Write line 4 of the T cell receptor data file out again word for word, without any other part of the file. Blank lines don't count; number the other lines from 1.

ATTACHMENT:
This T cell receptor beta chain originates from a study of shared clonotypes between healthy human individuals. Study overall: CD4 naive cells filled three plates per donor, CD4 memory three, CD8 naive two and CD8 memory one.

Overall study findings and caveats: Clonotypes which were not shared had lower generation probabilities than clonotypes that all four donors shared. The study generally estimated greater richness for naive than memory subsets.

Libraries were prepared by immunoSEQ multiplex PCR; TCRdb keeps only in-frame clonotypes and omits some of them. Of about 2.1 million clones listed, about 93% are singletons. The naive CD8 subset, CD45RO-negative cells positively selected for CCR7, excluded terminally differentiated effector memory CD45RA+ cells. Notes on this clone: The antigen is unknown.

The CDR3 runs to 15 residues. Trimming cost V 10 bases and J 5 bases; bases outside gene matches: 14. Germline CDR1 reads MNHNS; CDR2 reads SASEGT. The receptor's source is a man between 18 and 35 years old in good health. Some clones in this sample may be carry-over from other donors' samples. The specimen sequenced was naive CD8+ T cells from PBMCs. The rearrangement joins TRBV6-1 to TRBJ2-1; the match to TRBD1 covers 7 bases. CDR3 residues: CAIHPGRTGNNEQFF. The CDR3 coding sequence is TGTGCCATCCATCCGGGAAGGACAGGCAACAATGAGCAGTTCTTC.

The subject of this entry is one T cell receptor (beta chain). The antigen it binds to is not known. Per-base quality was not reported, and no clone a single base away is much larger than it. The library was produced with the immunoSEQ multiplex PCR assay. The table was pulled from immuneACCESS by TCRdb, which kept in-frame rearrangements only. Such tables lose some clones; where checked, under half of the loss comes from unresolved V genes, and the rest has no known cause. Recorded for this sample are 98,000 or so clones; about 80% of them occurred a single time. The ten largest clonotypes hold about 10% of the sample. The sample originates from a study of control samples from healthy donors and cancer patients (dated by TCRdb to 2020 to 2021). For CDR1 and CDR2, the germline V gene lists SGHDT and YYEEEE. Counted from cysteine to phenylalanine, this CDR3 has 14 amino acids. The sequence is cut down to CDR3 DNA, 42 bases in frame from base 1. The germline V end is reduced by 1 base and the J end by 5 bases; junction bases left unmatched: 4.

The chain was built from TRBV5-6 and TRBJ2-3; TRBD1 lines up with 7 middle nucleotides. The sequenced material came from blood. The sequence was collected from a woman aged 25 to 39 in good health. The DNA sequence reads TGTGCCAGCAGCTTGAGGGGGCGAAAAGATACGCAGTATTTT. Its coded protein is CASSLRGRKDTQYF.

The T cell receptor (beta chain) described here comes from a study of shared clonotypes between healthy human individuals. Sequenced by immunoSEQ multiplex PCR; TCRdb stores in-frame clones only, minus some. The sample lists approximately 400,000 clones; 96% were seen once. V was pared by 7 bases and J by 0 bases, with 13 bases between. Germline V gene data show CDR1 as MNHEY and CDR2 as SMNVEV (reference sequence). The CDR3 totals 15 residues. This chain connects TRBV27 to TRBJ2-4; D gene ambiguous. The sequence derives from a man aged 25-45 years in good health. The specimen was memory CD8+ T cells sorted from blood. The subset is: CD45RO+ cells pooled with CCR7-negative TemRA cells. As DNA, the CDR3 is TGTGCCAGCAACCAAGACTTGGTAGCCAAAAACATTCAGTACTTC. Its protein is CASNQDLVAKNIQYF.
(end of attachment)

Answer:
The CDR3 runs to 15 residues. Trimming cost V 10 bases and J 5 bases; bases outside gene matches: 14. Germline CDR1 reads MNHNS; CDR2 reads SASEGT. The receptor's source is a man between 18 and 35 years old in good health. Some clones in this sample may be carry-over from other donors' samples. The specimen sequenced was naive CD8+ T cells from PBMCs. The rearrangement joins TRBV6-1 to TRBJ2-1; the match to TRBD1 covers 7 bases. CDR3 residues: CAIHPGRTGNNEQFF. The CDR3 coding sequence is TGTGCCATCCATCCGGGAAGGACAGGCAACAATGAGCAGTTCTTC.